Durability – it’s not a quality that’s synonymous with interior design. You’d rather your home decor was stylish with a touch of substance. After all, you’ve got to live in your property and be comfortable.
A durable house doesn’t quite seem as if it hits the right note. It’s not very cosy for a start, and it’s sharp instead of soft and subtle. Of course, the problem with putting the latest trends over practicality is that your interiors don’t last as long, which is an expensive trait.
If only there were ways to add durability without taking away from your decor’s aesthetics…
Hard-Wearing Surfaces For Specific Rooms
Soft furnishings are fine in the living room and bedrooms because you need to create a homely, welcoming atmosphere. Fabric, while not as robust as leather, does a perfect job. Things change when you move to the kitchen and bathroom, however. These are places where activities and substances require hard-wearing materials. For instance, granite worktops don’t highlight cuts and scratches as much, whereas tiles are more water-resistant than lino or laminate. Plus, the smooth surfaces look great as they’re shiny and glossy. Once you tile the entirety of your bathroom, you’ll never understand why you didn’t have a wetroom before!
Engineered Wood Over Hardwood
This may seem counterproductive. Surely hardwood is more durable than engineered wood? In reality, it isn’t because the former is crafted from layers of timber, adding to its robust nature. But, this isn’t the only pro in the argument of engineered wood flooring vs solid wood flooring, as it looks incredible, too. The top layer of the floor is solid wood, so it maintains its authentic appearance while ensuring it won’t break down any time soon. It tends to be cheaper, as well, which is another reason it’s suitable for homeowners.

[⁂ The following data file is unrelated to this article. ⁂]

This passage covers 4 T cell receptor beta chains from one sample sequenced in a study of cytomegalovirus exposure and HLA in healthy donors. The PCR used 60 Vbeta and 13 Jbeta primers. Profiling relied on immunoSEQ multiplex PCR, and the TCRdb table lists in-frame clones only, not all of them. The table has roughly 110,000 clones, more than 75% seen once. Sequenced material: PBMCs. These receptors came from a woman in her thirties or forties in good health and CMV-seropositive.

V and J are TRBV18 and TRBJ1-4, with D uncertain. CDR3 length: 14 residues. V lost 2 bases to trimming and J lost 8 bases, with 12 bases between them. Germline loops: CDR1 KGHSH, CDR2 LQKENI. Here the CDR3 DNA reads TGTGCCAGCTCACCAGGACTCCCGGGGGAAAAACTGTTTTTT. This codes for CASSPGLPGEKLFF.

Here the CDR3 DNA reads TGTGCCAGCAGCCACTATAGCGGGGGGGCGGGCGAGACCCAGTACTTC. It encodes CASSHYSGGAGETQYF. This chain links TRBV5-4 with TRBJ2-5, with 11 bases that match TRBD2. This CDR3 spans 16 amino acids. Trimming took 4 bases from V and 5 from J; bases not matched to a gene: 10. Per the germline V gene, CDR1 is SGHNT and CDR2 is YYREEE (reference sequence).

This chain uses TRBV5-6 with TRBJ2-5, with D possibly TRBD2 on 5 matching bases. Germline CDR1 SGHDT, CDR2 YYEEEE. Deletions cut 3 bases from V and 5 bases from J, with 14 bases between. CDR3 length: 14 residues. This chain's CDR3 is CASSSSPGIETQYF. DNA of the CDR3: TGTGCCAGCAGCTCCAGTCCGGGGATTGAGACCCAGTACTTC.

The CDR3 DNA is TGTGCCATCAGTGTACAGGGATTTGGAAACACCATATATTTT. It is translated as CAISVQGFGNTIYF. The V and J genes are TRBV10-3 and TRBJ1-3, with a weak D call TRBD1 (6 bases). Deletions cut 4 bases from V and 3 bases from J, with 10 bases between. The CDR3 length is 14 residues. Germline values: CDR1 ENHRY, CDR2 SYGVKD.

Repurpose Old Elements
Not every feature of your home will be new. Not only is it financially unrealistic, but it’s tacky and ostentatious. The best interiors mix realtor styles with modern tweaks for eye-catching and attention-grabbing visuals, and you should copy the framework. You can do it by repurposing old furniture or any element that’s getting old and suffering from wear and tear. A couple of coats of stain on a wood surface will imbibe it with the qualities it requires to stave off rot and household pests. Plus, the sheen should perk it up a bit. Upcycling “insignificant” features is an alternative, such as turning paint cans into light shades.
Get Rid Of Clutter
When there’s lots of clutter around the house, you’re more likely to knock it over. Smashes and bangs may not appear too costly, yet they build up over time. After a while, your flooring or surfaces could buckle under the stress of one too many knocks. Therefore, it’s better to opt for a minimalist design where everything is clean and tidy. Sometimes, life gives you the perfect opportunity, so if you’re in the process of moving, don’t forget to throw away the stuff you’ve hoarded.
How do you make sure your interiors stand the test of time?